One final point to note is that through the entire period covered by all the charts, the inversions usually start during periods where the Funds target is rising and always end during periods where the Funds target is falling. This is another way of saying that the cycle peak signal is when the Funds target begins to fall, not, as some would have it when the Funds target starts to rise.

What is the yield curve telling us these days about the state of the US economy and the near-term outlook?

Two things. First, the FOMC is applying restraint and is, therefore, expecting to see economic reports that reflect the effects of that restraint. In particular, a diminution of the rate of inflation.

Second, with the FOMC currently in what appears to be the pause phase of its “pause and pivot” strategy, we should be alert for the signals that will tell us they are satisfied as having applied enough restraint and thus begin to pivot.

Is the yield curve alone sufficient to monitor business cycle risk? If not, what other indicators are on your list and what are they telling us at the moment?

It would be nice if there was just one indicator we needed to follow to monitor business cycle risk. Unfortunately, such is not the case. The yield curve is attractive for many reasons. First, the data are available in real time. Second, the data are never revised. Third, it is simple to calculate regardless of which set of interest rates you use. Fourth, it is sufficiently arcane to allow you to sound smart. But it is not enough by itself.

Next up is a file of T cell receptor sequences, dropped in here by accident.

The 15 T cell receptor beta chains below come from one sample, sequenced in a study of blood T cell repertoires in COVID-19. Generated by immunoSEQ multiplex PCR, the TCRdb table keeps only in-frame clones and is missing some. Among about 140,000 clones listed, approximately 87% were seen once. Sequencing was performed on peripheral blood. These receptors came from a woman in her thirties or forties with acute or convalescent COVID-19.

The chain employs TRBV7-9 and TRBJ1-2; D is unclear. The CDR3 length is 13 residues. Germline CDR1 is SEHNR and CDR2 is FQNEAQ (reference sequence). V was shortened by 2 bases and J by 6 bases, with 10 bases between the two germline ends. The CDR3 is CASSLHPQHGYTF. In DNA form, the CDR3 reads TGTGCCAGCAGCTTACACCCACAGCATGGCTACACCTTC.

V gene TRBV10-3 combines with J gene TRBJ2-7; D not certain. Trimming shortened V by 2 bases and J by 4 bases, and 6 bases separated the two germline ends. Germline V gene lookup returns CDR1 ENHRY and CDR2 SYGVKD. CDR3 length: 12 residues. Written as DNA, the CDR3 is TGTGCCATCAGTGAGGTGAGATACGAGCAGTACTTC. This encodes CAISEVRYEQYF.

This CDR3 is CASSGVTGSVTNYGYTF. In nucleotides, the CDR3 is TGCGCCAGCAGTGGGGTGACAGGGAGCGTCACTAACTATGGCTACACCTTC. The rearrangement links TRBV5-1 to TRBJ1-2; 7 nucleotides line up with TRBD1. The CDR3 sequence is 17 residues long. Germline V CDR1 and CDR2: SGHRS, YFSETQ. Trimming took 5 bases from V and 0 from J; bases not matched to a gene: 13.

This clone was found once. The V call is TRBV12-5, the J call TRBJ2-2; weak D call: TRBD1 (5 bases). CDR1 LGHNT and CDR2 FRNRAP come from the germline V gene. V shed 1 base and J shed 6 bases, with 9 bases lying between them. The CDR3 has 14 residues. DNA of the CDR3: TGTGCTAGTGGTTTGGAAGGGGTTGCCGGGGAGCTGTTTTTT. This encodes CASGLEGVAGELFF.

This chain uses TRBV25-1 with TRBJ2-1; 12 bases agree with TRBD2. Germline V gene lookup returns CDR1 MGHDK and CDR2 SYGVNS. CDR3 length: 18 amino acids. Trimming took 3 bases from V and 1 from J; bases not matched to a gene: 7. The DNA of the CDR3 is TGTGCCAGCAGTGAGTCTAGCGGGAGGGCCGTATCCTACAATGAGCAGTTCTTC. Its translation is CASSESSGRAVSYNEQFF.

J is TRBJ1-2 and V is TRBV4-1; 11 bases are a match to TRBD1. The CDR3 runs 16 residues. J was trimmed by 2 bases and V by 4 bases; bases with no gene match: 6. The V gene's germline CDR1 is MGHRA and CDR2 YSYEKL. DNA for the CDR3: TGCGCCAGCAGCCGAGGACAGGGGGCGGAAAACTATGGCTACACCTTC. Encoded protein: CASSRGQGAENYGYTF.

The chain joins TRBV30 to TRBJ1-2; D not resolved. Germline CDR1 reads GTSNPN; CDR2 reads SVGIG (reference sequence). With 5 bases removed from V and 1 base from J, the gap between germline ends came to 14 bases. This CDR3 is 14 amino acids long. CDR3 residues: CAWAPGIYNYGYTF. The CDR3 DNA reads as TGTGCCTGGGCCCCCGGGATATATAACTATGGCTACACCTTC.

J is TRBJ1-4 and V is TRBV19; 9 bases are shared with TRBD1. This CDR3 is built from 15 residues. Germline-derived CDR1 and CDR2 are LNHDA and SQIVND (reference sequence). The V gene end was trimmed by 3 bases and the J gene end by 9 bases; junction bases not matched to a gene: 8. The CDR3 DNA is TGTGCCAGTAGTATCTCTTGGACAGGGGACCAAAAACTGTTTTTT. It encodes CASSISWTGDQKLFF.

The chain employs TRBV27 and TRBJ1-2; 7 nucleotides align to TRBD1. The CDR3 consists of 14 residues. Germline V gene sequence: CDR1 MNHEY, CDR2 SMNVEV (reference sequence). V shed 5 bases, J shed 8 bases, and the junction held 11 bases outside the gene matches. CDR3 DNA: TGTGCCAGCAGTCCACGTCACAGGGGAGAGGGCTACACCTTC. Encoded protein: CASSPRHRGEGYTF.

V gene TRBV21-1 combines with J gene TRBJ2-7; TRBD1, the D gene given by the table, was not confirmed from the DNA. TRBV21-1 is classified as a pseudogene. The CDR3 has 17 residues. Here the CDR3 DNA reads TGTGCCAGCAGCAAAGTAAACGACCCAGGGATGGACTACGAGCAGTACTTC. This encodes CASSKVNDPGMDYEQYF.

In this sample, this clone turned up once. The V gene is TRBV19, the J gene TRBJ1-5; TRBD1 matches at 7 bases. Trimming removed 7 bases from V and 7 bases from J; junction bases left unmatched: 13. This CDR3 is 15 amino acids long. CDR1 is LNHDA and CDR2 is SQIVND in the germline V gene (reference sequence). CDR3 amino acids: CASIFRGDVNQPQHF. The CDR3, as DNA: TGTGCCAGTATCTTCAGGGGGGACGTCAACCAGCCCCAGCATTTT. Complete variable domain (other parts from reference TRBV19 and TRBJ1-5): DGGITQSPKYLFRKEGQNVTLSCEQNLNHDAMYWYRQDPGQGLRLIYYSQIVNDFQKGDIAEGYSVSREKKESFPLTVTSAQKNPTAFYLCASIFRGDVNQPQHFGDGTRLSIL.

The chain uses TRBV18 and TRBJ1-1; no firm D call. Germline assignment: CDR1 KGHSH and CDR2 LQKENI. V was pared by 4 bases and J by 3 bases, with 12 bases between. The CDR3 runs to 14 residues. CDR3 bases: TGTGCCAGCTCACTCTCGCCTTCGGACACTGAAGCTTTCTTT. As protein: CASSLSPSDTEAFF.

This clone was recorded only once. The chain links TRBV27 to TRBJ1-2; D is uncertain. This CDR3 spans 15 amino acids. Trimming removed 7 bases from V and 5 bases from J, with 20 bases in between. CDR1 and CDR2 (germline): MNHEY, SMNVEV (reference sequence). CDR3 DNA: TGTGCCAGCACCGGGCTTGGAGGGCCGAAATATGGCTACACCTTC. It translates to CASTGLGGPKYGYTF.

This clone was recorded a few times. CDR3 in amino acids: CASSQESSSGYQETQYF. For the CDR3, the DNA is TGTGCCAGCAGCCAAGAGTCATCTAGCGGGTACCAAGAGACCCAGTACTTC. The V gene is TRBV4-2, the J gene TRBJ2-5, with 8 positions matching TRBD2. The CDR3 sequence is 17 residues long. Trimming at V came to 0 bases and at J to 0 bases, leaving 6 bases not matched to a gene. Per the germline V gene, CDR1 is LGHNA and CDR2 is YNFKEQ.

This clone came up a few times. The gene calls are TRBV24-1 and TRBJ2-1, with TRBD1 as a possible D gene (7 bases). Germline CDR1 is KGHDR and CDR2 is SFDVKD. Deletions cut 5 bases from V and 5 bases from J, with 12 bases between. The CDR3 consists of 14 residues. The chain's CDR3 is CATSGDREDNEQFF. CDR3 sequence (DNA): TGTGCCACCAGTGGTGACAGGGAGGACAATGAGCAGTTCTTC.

I have three other metrics that I look at along with the yield curve.

The first is the year-over-year percent change in the Index of Industrial Production, which is published by the Federal Reserve and is part of the package used by the Cycle Dating Committee of the National Bureau of Economic Research, the official arbiter of dates for business cycle peaks and troughs. While manufacturing does not play as large a role as it did back in the day, the health of that sector correlates very strongly with the overall health of the economy.

The second is the six-month moving average of the year-over-year-percent change in private payroll employment. (Say that fast six times!) That series has dipped below 1% in front of every cycle peak. Right now, it is running at about 1.6% and has been in a downtrend for the past year.

The third is the spread between the inflation rate and the unemployment rate. As we have approached cycle peaks in the past, the inflation rate has gone above the unemployment rate ahead of the cycle peak. We have that condition present today.

Having an inverted yield curve, flat manufacturing activity, slowing employment growth, and the inflation rate higher than the unemployment rate suggests a level of instability that would facilitate the formation of a business cycle peak. Whether we get one will depend heavily on how, when, and why the FOMC executes its policy pivot.

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Disclosure: None.